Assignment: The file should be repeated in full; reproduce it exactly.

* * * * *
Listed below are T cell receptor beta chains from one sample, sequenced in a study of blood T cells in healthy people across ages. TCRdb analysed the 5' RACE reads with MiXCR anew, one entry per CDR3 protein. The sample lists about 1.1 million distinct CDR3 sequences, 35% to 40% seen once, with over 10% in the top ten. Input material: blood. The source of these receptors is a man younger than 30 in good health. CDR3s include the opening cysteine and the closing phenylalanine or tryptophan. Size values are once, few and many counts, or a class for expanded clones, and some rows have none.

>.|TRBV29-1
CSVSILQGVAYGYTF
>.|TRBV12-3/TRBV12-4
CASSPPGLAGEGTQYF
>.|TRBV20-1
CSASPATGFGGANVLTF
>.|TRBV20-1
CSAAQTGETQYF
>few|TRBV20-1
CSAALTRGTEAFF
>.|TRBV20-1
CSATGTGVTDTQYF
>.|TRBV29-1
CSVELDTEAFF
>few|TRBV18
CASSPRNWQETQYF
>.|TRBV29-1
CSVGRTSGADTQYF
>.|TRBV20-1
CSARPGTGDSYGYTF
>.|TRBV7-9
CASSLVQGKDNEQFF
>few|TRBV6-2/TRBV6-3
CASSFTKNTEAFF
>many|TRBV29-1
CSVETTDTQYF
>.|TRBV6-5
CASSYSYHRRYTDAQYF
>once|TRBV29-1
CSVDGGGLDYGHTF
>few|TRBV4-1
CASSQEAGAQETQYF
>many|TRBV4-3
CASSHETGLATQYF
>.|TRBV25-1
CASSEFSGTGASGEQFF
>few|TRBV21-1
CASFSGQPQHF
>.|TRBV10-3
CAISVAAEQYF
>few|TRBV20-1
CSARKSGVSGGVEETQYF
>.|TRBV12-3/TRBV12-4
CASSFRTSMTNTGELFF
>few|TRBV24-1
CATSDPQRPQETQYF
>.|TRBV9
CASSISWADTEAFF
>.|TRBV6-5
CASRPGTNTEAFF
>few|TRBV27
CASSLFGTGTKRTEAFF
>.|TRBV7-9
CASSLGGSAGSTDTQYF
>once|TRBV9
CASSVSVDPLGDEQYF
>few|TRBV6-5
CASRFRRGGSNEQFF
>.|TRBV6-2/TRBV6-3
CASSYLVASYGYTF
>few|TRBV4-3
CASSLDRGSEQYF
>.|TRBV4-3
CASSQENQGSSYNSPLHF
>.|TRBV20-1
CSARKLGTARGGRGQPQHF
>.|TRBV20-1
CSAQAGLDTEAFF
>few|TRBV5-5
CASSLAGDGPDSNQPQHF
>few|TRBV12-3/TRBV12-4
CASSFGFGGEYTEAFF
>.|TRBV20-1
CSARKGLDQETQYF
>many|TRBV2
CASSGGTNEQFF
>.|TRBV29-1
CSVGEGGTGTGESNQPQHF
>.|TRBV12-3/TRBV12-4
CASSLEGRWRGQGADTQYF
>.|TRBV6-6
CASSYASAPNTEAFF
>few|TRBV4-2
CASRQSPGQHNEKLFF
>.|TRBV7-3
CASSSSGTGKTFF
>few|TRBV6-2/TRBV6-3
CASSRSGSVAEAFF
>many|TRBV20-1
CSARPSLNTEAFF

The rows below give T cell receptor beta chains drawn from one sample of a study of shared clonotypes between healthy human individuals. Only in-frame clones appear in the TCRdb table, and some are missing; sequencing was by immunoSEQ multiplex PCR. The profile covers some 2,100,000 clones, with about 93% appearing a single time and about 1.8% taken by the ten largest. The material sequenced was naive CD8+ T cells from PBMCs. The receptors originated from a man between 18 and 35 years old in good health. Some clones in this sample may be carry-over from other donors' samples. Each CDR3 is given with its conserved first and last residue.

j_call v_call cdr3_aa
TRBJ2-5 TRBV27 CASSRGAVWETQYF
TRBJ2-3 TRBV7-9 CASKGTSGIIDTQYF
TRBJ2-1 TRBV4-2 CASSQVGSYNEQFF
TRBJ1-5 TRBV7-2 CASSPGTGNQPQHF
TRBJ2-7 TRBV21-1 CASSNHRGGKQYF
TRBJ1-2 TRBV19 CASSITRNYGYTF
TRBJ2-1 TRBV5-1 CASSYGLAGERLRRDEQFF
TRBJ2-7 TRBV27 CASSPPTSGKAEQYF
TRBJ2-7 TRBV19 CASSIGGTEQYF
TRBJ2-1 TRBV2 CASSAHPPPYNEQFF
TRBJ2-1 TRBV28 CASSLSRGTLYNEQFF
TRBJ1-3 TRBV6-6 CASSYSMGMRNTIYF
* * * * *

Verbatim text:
Listed below are T cell receptor beta chains from one sample, sequenced in a study of blood T cells in healthy people across ages. TCRdb analysed the 5' RACE reads with MiXCR anew, one entry per CDR3 protein. The sample lists about 1.1 million distinct CDR3 sequences, 35% to 40% seen once, with over 10% in the top ten. Input material: blood. The source of these receptors is a man younger than 30 in good health. CDR3s include the opening cysteine and the closing phenylalanine or tryptophan. Size values are once, few and many counts, or a class for expanded clones, and some rows have none.

>.|TRBV29-1
CSVSILQGVAYGYTF
>.|TRBV12-3/TRBV12-4
CASSPPGLAGEGTQYF
>.|TRBV20-1
CSASPATGFGGANVLTF
>.|TRBV20-1
CSAAQTGETQYF
>few|TRBV20-1
CSAALTRGTEAFF
>.|TRBV20-1
CSATGTGVTDTQYF
>.|TRBV29-1
CSVELDTEAFF
>few|TRBV18
CASSPRNWQETQYF
>.|TRBV29-1
CSVGRTSGADTQYF
>.|TRBV20-1
CSARPGTGDSYGYTF
>.|TRBV7-9
CASSLVQGKDNEQFF
>few|TRBV6-2/TRBV6-3
CASSFTKNTEAFF
>many|TRBV29-1
CSVETTDTQYF
>.|TRBV6-5
CASSYSYHRRYTDAQYF
>once|TRBV29-1
CSVDGGGLDYGHTF
>few|TRBV4-1
CASSQEAGAQETQYF
>many|TRBV4-3
CASSHETGLATQYF
>.|TRBV25-1
CASSEFSGTGASGEQFF
>few|TRBV21-1
CASFSGQPQHF
>.|TRBV10-3
CAISVAAEQYF
>few|TRBV20-1
CSARKSGVSGGVEETQYF
>.|TRBV12-3/TRBV12-4
CASSFRTSMTNTGELFF
>few|TRBV24-1
CATSDPQRPQETQYF
>.|TRBV9
CASSISWADTEAFF
>.|TRBV6-5
CASRPGTNTEAFF
>few|TRBV27
CASSLFGTGTKRTEAFF
>.|TRBV7-9
CASSLGGSAGSTDTQYF
>once|TRBV9
CASSVSVDPLGDEQYF
>few|TRBV6-5
CASRFRRGGSNEQFF
>.|TRBV6-2/TRBV6-3
CASSYLVASYGYTF
>few|TRBV4-3
CASSLDRGSEQYF
>.|TRBV4-3
CASSQENQGSSYNSPLHF
>.|TRBV20-1
CSARKLGTARGGRGQPQHF
>.|TRBV20-1
CSAQAGLDTEAFF
>few|TRBV5-5
CASSLAGDGPDSNQPQHF
>few|TRBV12-3/TRBV12-4
CASSFGFGGEYTEAFF
>.|TRBV20-1
CSARKGLDQETQYF
>many|TRBV2
CASSGGTNEQFF
>.|TRBV29-1
CSVGEGGTGTGESNQPQHF
>.|TRBV12-3/TRBV12-4
CASSLEGRWRGQGADTQYF
>.|TRBV6-6
CASSYASAPNTEAFF
>few|TRBV4-2
CASRQSPGQHNEKLFF
>.|TRBV7-3
CASSSSGTGKTFF
>few|TRBV6-2/TRBV6-3
CASSRSGSVAEAFF
>many|TRBV20-1
CSARPSLNTEAFF

The rows below give T cell receptor beta chains drawn from one sample of a study of shared clonotypes between healthy human individuals. Only in-frame clones appear in the TCRdb table, and some are missing; sequencing was by immunoSEQ multiplex PCR. The profile covers some 2,100,000 clones, with about 93% appearing a single time and about 1.8% taken by the ten largest. The material sequenced was naive CD8+ T cells from PBMCs. The receptors originated from a man between 18 and 35 years old in good health. Some clones in this sample may be carry-over from other donors' samples. Each CDR3 is given with its conserved first and last residue.

j_call v_call cdr3_aa
TRBJ2-5 TRBV27 CASSRGAVWETQYF
TRBJ2-3 TRBV7-9 CASKGTSGIIDTQYF
TRBJ2-1 TRBV4-2 CASSQVGSYNEQFF
TRBJ1-5 TRBV7-2 CASSPGTGNQPQHF
TRBJ2-7 TRBV21-1 CASSNHRGGKQYF
TRBJ1-2 TRBV19 CASSITRNYGYTF
TRBJ2-1 TRBV5-1 CASSYGLAGERLRRDEQFF
TRBJ2-7 TRBV27 CASSPPTSGKAEQYF
TRBJ2-7 TRBV19 CASSIGGTEQYF
TRBJ2-1 TRBV2 CASSAHPPPYNEQFF
TRBJ2-1 TRBV28 CASSLSRGTLYNEQFF
TRBJ1-3 TRBV6-6 CASSYSMGMRNTIYF